Sometimes lost in the discussion of hybrids is the importance of the gasoline engine and its thermal efficiency. For example, the current generation Prius gasoline-engine has a thermal efficiency of 38.5 percent.
The new engine in the next Prius will be more than 40 %. A world's best.
So where do these advancements take us?
The current Prius has been America’s fuel economy king for many years.
In its three generations, Prius MPG has improved on average… by about 10 percent, each generation. The challenge to continue to improve at this rate… to beat your own record… becomes very difficult, but makes it all the more motivating. I can tell you… that we are very motivated to beat our record.
To complement these substantial gains in powertrain development the next Prius will ride on a vastly improved chassis.
My background is chassis engineering. In fact, I chose to come work for Toyota when I was much younger because of the Corolla GT AE86.
The next Prius will feature the Toyota New Global Architecture or TNGA. It will have a lower center of gravity and increased structural rigidity. This, along with many other improvements will allow for beneficial gains in ride-and-handlng… agility and aerodynamics.
Its interior will be roomier with significant refinements in design, layout and ease of operation. And…it will introduce key advanced safety technologies.
Developed in parallel with the next Prius will be the next-generation Prius plug-in.
We have been listening very carefully to Prius PHV owners over the past two years… and are considering their requests for additional all-electric range.
We have also heard from these owners, that they would like a more convenient charging operation. In response, we are developing a new wireless/inductive charging system that produces resonance between an on-floor coil and an onboard coil to recharge the battery without the fuss of a cable.
We will begin verification of the system in Japan, the US and Europe in 2014.
About as long as we have been selling Prius, we have been developing another form of hybrid technology of critical importance to future mobility. Delivering zero emissions, along with driving range and refueling time on par with conventional vehicles, hydrogen will be in our future for a long time.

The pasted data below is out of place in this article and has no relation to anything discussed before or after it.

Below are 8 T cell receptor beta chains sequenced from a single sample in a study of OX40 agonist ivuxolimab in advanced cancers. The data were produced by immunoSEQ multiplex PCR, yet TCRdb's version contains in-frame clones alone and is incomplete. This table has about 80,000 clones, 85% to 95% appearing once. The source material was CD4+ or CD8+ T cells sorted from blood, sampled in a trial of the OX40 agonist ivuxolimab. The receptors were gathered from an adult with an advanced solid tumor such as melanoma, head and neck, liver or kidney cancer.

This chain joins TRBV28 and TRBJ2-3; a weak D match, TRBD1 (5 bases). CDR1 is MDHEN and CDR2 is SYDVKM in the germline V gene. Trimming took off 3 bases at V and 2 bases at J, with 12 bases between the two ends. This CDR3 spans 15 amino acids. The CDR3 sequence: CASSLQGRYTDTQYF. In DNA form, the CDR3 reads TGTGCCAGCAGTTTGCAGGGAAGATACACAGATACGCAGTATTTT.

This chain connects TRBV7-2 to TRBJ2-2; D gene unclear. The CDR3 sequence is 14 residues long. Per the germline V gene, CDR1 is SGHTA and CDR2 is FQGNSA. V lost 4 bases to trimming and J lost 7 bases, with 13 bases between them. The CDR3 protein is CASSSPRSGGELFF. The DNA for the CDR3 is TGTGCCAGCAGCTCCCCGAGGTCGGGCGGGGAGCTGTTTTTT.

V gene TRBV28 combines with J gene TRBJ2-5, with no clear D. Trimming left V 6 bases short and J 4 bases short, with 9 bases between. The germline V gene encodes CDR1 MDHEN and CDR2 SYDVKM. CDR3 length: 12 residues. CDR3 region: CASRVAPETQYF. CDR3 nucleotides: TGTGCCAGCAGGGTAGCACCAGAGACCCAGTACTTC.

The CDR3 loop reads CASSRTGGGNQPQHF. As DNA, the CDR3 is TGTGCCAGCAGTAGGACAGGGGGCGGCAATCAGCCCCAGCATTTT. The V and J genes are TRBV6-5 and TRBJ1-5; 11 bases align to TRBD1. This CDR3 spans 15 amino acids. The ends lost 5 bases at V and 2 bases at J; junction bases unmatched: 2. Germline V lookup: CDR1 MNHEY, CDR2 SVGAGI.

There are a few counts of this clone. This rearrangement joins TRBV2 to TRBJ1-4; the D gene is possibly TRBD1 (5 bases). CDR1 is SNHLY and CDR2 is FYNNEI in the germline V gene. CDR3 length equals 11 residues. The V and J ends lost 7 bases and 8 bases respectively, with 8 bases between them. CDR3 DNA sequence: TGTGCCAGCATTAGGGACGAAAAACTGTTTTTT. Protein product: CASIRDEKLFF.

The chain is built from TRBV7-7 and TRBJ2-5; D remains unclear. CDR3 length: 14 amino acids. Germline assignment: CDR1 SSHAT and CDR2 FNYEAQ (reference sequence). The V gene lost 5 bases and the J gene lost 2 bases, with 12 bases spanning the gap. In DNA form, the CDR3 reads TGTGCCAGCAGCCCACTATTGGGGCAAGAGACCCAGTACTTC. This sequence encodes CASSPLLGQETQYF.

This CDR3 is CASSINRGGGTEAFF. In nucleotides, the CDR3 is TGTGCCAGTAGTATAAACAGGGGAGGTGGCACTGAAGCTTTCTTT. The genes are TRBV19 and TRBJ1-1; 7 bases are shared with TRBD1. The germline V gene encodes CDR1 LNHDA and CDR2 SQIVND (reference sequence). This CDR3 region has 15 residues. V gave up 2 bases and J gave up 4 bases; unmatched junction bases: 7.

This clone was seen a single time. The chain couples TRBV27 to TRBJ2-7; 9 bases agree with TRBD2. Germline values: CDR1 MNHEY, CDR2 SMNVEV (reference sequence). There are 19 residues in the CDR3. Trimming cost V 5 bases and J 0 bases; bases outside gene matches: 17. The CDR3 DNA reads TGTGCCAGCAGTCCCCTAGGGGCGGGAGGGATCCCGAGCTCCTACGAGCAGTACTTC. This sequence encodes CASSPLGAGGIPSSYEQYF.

Toyota’s first commercially available hydrogen fuel cell vehicle will go on sale in global markets in 2015.
At the 2011 Tokyo Motor Show, we unveiled the FCVR fuel cell concept. This year at the Tokyo Motor show, we will get a bit more specific, when we unveil a well-defined mid-size four-door sedan concept.
That vehicle will make its North American debut at the 2014 Consumer Electronics Show in Las Vegas in January… where Bob Carter will discuss the role of our US-based engineering team in its development… as well as a few of our preliminary plans for introduction into the US market.
For now, I can tell you that the hydrogen fuel cell stack is currently developing 3kw per liter of power density.
We believe that’s a “world’s best”… and about twice that of the fuel stack… we have been using for the Highlander fuel cell hybrid vehicle that many of you have driven. If you have not, please take the opportunity during our ride-and-drive segments.
Finally, I would like to address how hybrid technology is influencing motorsports… and how motorsports will help us develop better hybrid technologies in the future.
In 2007, with our passenger-car HSD serving as a starting point, we began work on high performance technologies and components needed to develop a hybrid drivetrain for elite competition: specifically, the TS-030 World Endurance Championship Le Mans prototype.
The challenge of the hybrid race car has been the added weight of the battery and electric motor. The TS-030 uses super capacitors instead of batteries, which show great promise for their ability to recover, store and release energy…very quickly.
This potent hybrid powertrain integrates a unique inverter, with a 300-HP electric motor/generator sandwiched between the 6 speed-transmission and the 530-HP V8 engine.
The extreme nature of racing, tests the durability and reliability limits of vehicle components, systems and software helping make TS-030 the world’s fastest and possibly the most effective rolling hybrid laboratory program.
Bob Carter mentioned earlier today… that to take full effect, hybrid technology must be consumed in high volume. Regulatory push cannot, on its own, induce consumer pull.
To truly have an effect, our industry must develop a diverse array of products that consumers are willing to buy.
Where the cost premium is low convenience is high… and the benefits to the environment… and the pocketbook… are clear. Which is precisely where we believed hybrids would be, 15 years ago.
Today, patience and a long vision are still the cost of admission. Because consumer adoption of less convenient and higher cost technologies have been slow… and will continue so.
But fifteen years from now, I believe that plug-in hybrids, battery electrics, and especially hydrogen fuel cells could be as common as hybrids are today.
Perhaps members on my staff, working on fuel cells will be able to say they were in-on-it from the beginning the way I have been with hybrids.
I believe that will happen.
Thank you all for joining us today.